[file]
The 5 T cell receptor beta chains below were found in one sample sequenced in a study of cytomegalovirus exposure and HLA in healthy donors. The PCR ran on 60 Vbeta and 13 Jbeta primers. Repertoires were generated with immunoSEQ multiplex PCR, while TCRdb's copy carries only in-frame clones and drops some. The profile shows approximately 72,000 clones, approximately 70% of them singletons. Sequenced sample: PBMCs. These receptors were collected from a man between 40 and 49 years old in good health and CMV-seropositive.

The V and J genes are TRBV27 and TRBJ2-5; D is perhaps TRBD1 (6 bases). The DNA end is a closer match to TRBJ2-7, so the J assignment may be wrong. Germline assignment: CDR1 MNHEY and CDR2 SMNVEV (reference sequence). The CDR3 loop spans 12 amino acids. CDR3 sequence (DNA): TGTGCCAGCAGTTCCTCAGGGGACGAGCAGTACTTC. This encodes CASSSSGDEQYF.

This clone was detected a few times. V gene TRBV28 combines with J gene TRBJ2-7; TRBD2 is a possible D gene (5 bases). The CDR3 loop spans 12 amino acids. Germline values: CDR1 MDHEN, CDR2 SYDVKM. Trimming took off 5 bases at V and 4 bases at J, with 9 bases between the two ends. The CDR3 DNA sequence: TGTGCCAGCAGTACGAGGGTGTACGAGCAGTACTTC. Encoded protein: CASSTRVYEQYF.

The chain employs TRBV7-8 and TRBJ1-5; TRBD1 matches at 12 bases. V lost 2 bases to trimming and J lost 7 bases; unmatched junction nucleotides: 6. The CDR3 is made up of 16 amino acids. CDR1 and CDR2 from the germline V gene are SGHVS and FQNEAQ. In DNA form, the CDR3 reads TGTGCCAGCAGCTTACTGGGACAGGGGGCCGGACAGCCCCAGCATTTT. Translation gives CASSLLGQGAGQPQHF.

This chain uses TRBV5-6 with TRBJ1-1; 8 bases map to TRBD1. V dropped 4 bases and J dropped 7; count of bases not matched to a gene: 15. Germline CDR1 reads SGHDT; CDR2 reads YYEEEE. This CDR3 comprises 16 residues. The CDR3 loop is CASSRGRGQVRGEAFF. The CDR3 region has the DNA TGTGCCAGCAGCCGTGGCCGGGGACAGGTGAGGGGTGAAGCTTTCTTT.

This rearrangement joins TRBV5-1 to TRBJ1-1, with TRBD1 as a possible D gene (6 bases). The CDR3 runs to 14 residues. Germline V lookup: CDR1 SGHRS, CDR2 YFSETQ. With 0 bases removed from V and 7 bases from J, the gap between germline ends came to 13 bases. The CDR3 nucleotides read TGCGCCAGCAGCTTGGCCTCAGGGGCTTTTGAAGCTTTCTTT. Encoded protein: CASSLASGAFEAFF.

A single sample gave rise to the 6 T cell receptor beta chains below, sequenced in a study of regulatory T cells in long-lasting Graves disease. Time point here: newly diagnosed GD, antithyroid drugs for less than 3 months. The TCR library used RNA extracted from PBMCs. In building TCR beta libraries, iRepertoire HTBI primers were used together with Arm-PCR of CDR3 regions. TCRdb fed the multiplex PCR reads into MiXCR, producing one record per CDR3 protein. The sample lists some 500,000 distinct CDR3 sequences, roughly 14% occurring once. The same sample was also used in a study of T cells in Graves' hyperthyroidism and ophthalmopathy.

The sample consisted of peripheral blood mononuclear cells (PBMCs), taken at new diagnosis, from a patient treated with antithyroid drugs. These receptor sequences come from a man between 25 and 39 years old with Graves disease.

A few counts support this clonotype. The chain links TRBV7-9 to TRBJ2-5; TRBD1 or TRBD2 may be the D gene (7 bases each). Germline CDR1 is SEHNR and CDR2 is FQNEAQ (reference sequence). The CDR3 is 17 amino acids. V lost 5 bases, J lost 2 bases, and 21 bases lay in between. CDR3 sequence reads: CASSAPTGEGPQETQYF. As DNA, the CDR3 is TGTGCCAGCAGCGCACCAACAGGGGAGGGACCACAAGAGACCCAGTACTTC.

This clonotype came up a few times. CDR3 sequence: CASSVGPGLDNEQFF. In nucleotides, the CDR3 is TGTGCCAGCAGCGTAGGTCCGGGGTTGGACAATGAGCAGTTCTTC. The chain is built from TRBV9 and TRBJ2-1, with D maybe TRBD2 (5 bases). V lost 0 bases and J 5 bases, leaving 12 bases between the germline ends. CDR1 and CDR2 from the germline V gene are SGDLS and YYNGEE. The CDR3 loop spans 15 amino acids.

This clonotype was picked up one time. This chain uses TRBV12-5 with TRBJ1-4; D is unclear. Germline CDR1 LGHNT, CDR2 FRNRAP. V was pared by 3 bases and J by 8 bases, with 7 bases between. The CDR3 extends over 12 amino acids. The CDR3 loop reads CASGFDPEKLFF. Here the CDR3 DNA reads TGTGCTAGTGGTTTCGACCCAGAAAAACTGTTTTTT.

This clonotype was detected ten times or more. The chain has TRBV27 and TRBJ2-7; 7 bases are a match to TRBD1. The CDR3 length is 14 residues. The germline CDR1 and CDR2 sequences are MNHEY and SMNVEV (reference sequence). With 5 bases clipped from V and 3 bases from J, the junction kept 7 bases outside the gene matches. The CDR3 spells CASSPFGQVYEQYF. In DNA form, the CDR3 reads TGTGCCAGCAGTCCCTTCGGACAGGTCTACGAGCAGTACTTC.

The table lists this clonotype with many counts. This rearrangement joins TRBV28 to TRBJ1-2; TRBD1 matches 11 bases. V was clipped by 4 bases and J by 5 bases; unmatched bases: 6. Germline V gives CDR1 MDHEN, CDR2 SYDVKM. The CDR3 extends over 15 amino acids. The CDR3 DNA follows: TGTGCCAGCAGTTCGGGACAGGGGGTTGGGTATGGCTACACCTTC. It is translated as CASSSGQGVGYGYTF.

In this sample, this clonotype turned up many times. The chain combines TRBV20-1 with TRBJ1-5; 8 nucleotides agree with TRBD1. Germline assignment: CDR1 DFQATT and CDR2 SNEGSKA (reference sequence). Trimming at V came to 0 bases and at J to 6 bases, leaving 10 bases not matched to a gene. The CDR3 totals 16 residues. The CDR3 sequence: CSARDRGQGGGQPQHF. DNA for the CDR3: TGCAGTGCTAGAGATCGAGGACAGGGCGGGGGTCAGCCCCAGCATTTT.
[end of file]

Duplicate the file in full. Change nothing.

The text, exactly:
The 5 T cell receptor beta chains below were found in one sample sequenced in a study of cytomegalovirus exposure and HLA in healthy donors. The PCR ran on 60 Vbeta and 13 Jbeta primers. Repertoires were generated with immunoSEQ multiplex PCR, while TCRdb's copy carries only in-frame clones and drops some. The profile shows approximately 72,000 clones, approximately 70% of them singletons. Sequenced sample: PBMCs. These receptors were collected from a man between 40 and 49 years old in good health and CMV-seropositive.

The V and J genes are TRBV27 and TRBJ2-5; D is perhaps TRBD1 (6 bases). The DNA end is a closer match to TRBJ2-7, so the J assignment may be wrong. Germline assignment: CDR1 MNHEY and CDR2 SMNVEV (reference sequence). The CDR3 loop spans 12 amino acids. CDR3 sequence (DNA): TGTGCCAGCAGTTCCTCAGGGGACGAGCAGTACTTC. This encodes CASSSSGDEQYF.

This clone was detected a few times. V gene TRBV28 combines with J gene TRBJ2-7; TRBD2 is a possible D gene (5 bases). The CDR3 loop spans 12 amino acids. Germline values: CDR1 MDHEN, CDR2 SYDVKM. Trimming took off 5 bases at V and 4 bases at J, with 9 bases between the two ends. The CDR3 DNA sequence: TGTGCCAGCAGTACGAGGGTGTACGAGCAGTACTTC. Encoded protein: CASSTRVYEQYF.

The chain employs TRBV7-8 and TRBJ1-5; TRBD1 matches at 12 bases. V lost 2 bases to trimming and J lost 7 bases; unmatched junction nucleotides: 6. The CDR3 is made up of 16 amino acids. CDR1 and CDR2 from the germline V gene are SGHVS and FQNEAQ. In DNA form, the CDR3 reads TGTGCCAGCAGCTTACTGGGACAGGGGGCCGGACAGCCCCAGCATTTT. Translation gives CASSLLGQGAGQPQHF.

This chain uses TRBV5-6 with TRBJ1-1; 8 bases map to TRBD1. V dropped 4 bases and J dropped 7; count of bases not matched to a gene: 15. Germline CDR1 reads SGHDT; CDR2 reads YYEEEE. This CDR3 comprises 16 residues. The CDR3 loop is CASSRGRGQVRGEAFF. The CDR3 region has the DNA TGTGCCAGCAGCCGTGGCCGGGGACAGGTGAGGGGTGAAGCTTTCTTT.

This rearrangement joins TRBV5-1 to TRBJ1-1, with TRBD1 as a possible D gene (6 bases). The CDR3 runs to 14 residues. Germline V lookup: CDR1 SGHRS, CDR2 YFSETQ. With 0 bases removed from V and 7 bases from J, the gap between germline ends came to 13 bases. The CDR3 nucleotides read TGCGCCAGCAGCTTGGCCTCAGGGGCTTTTGAAGCTTTCTTT. Encoded protein: CASSLASGAFEAFF.

A single sample gave rise to the 6 T cell receptor beta chains below, sequenced in a study of regulatory T cells in long-lasting Graves disease. Time point here: newly diagnosed GD, antithyroid drugs for less than 3 months. The TCR library used RNA extracted from PBMCs. In building TCR beta libraries, iRepertoire HTBI primers were used together with Arm-PCR of CDR3 regions. TCRdb fed the multiplex PCR reads into MiXCR, producing one record per CDR3 protein. The sample lists some 500,000 distinct CDR3 sequences, roughly 14% occurring once. The same sample was also used in a study of T cells in Graves' hyperthyroidism and ophthalmopathy.

The sample consisted of peripheral blood mononuclear cells (PBMCs), taken at new diagnosis, from a patient treated with antithyroid drugs. These receptor sequences come from a man between 25 and 39 years old with Graves disease.

A few counts support this clonotype. The chain links TRBV7-9 to TRBJ2-5; TRBD1 or TRBD2 may be the D gene (7 bases each). Germline CDR1 is SEHNR and CDR2 is FQNEAQ (reference sequence). The CDR3 is 17 amino acids. V lost 5 bases, J lost 2 bases, and 21 bases lay in between. CDR3 sequence reads: CASSAPTGEGPQETQYF. As DNA, the CDR3 is TGTGCCAGCAGCGCACCAACAGGGGAGGGACCACAAGAGACCCAGTACTTC.

This clonotype came up a few times. CDR3 sequence: CASSVGPGLDNEQFF. In nucleotides, the CDR3 is TGTGCCAGCAGCGTAGGTCCGGGGTTGGACAATGAGCAGTTCTTC. The chain is built from TRBV9 and TRBJ2-1, with D maybe TRBD2 (5 bases). V lost 0 bases and J 5 bases, leaving 12 bases between the germline ends. CDR1 and CDR2 from the germline V gene are SGDLS and YYNGEE. The CDR3 loop spans 15 amino acids.

This clonotype was picked up one time. This chain uses TRBV12-5 with TRBJ1-4; D is unclear. Germline CDR1 LGHNT, CDR2 FRNRAP. V was pared by 3 bases and J by 8 bases, with 7 bases between. The CDR3 extends over 12 amino acids. The CDR3 loop reads CASGFDPEKLFF. Here the CDR3 DNA reads TGTGCTAGTGGTTTCGACCCAGAAAAACTGTTTTTT.

This clonotype was detected ten times or more. The chain has TRBV27 and TRBJ2-7; 7 bases are a match to TRBD1. The CDR3 length is 14 residues. The germline CDR1 and CDR2 sequences are MNHEY and SMNVEV (reference sequence). With 5 bases clipped from V and 3 bases from J, the junction kept 7 bases outside the gene matches. The CDR3 spells CASSPFGQVYEQYF. In DNA form, the CDR3 reads TGTGCCAGCAGTCCCTTCGGACAGGTCTACGAGCAGTACTTC.

The table lists this clonotype with many counts. This rearrangement joins TRBV28 to TRBJ1-2; TRBD1 matches 11 bases. V was clipped by 4 bases and J by 5 bases; unmatched bases: 6. Germline V gives CDR1 MDHEN, CDR2 SYDVKM. The CDR3 extends over 15 amino acids. The CDR3 DNA follows: TGTGCCAGCAGTTCGGGACAGGGGGTTGGGTATGGCTACACCTTC. It is translated as CASSSGQGVGYGYTF.

In this sample, this clonotype turned up many times. The chain combines TRBV20-1 with TRBJ1-5; 8 nucleotides agree with TRBD1. Germline assignment: CDR1 DFQATT and CDR2 SNEGSKA (reference sequence). Trimming at V came to 0 bases and at J to 6 bases, leaving 10 bases not matched to a gene. The CDR3 totals 16 residues. The CDR3 sequence: CSARDRGQGGGQPQHF. DNA for the CDR3: TGCAGTGCTAGAGATCGAGGACAGGGCGGGGGTCAGCCCCAGCATTTT.